• To form the exemplary pipeline sections 10 in an exemplary embodiment, a primary pipeline section 12 is wrapped with a plastic tape 20 having a permeable layer 18 of sand adhered on one of its faces (FIG. 2). Other suitable materials can be used to form the permeable layer, including but not limited to glass beads, which can have a generally spherical shape and a generally consistent size. The tape can be made from polyvinyl fluoride “PVF”, polyethylene “PE”, polypropylene “PP” or any other suitable material. The tape has a tacky adhesive on one of its faces. A layer of sand can be applied on the face of the tape having the adhesive, by pulling the tape through a container of sand. The tape is then wrapped around the primary pipeline section such that the sand is sandwiched between the outer surface of the primary pipeline section and the plastic tape on to which it is adhered, thereby defining the permeable layer.
  • A second tape layer 21 is then wrapped around the taped primary pipeline section. The secondary pipeline section is then wound over the taped primary pipeline section. This can be accomplished by winding layers of glass fibers embedded in resin, such as epoxy, over the taped primary pipeline section. The second plastic tape layer prevents the permeation of the resin into the interstitial space occupied by the layer of sand. Such permeation would result in blockage of the interstitial space. The second plastic layer also prevents air from getting into the secondary pipeline section during curing. The wound secondary pipeline section is then cured forming the double containment pipeline section.
  • In a further exemplary embodiment, the first tape layer is wrapped around the primary pipeline section with the sand facing away from the primary pipeline section. A second and possibly a third tape layer are then wrapped over the exposed sand followed by winding of the secondary pipeline section.
  • While in the exemplary embodiments, the permeable layer 18 is formed by a granular material such as sand, other permeable materials may also be used. For example, a plurality of glass beads can be placed between the primary pipeline and the secondary pipeline. In another exemplary embodiment, instead of using a tape having sand adhered to one of its faces, a mesh material such as a copper mesh or cloth may be used. The mesh used may be woven or non-woven and may be formed from conductive or non-conductive wires or fibers. With these embodiments, the interstitial space 16 of the double containment pipeline section will contain the mesh material. The mesh may be in tape form to allow for wrapping around the primary pipeline section, especially in a continuous manufacturing process. If the primary pipeline section is in a wet condition (i.e., not cured) a plastic tape layer can be wrapped around the primary pipeline section prior to the wrapping of the mesh. Similarly, a plastic tape layer can be wrapped over the mesh prior to the winding of the secondary pipeline section. The plastic tape layers create a seal for preventing resin from penetrating the mesh, and air from the mesh from penetrating the resin. Other methods known in the art may also be used to form the double containment pipeline sections.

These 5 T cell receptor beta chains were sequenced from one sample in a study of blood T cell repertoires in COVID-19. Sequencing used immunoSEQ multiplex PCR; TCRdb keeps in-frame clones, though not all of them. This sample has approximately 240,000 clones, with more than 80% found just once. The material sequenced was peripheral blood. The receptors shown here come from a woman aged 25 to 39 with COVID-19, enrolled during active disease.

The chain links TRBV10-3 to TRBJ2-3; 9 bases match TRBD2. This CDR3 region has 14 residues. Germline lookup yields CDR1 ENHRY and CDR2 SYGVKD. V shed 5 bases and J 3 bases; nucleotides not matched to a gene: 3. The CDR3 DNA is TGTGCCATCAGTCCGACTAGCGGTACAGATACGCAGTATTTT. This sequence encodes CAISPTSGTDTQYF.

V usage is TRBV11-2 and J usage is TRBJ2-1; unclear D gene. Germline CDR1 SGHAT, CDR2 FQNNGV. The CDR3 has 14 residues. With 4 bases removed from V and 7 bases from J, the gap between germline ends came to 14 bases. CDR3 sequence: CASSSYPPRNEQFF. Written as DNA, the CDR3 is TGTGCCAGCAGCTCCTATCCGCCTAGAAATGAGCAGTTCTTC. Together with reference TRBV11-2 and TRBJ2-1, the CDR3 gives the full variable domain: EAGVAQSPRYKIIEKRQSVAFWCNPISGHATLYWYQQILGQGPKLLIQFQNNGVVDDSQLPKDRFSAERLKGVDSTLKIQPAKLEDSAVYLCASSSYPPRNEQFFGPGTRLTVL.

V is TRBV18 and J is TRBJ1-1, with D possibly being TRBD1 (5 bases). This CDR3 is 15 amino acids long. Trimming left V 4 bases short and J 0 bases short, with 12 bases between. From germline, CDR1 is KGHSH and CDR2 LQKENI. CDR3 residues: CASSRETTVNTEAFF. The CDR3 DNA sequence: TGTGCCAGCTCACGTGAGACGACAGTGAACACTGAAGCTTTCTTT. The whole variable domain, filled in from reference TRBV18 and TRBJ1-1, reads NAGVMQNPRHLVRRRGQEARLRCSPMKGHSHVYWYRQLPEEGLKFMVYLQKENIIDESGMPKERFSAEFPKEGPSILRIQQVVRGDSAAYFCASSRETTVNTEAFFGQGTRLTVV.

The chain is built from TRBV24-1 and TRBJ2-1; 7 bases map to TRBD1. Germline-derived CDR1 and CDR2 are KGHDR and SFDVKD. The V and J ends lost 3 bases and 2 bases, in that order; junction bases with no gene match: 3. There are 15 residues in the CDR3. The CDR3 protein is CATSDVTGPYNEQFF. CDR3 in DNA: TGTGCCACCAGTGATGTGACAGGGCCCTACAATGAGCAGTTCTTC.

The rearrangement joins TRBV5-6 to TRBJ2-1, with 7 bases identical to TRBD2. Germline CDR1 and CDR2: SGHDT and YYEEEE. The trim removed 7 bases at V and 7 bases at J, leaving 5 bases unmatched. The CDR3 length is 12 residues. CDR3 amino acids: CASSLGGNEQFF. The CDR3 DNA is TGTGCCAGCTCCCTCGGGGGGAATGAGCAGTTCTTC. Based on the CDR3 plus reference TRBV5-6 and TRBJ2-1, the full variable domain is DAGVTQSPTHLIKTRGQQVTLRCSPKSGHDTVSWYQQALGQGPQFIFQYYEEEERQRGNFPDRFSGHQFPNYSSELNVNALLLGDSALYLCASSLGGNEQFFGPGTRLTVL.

• The exemplary embodiments described herein can be easily incorporated into current pipeline manufacturing systems that form pipeline sections, such as by winding glass fibers embedded in resin. Similarly, these embodiments may be incorporated in manufacturing systems that manufacture a continuous section of pipeline by laying longitudinal glass fibers embedded in resin which are wrapped with other glass fibers embedded in resin. Incorporation of these embodiments may be accomplished by adding extra steps to these manufacturing systems to wrap the plastic tape layers, with or without sand or mesh, and to wind the secondary pipeline section. Further, many types of resins can be used for forming either the primary or secondary pipeline section, such as epoxy, polyester, vinyl ester, phenolic, or furan. Moreover, an inner surface 24 of the primary pipeline section and an outer surface 26 of the secondary pipeline section may be coated with protective coatings 28, 30 for protection against the environments to which they are exposed.
  • One exemplary configuration of the contained pipeline system having a continuous leak detection monitoring system is shown in FIGS. 4 a to 4 c. The exemplary system shown can be either a non-pressurized system or a pressurized system, and comprises three pipelines leading to fuel dispensers 32 positioned within a dispenser sump 33, and each of the pipelines leading to fuel dispensers is adjoined to an underground storage tank (not shown) and a fluid reservoir 34. Each of the pipelines leading to fuel dispensers 32 is connected to the underground storage tank by a pipeline section 10, which may include multiple pipeline sections adjoined together by pipeline fittings (not shown). Each of the three pipeline sections 10 is separately adjoined to one of the fluid reservoirs 34 by reservoir hoses 36, which allows a leak in any of the pipeline sections to be individually identified. It is possible, however, to have more than one pipeline section connected to a single fluid reservoir. The reservoir hoses 36 provide fluid communication between the fluid reservoirs 34 and the pipeline sections 10. Moreover, the contained pipeline system can include vapor recovery lines and/or vent lines, which can have the same construction as the primary pipelines and secondary pipelines used to transport fluids such as gasoline, and can be connected to fluid reservoirs to monitor leaks in the same manner.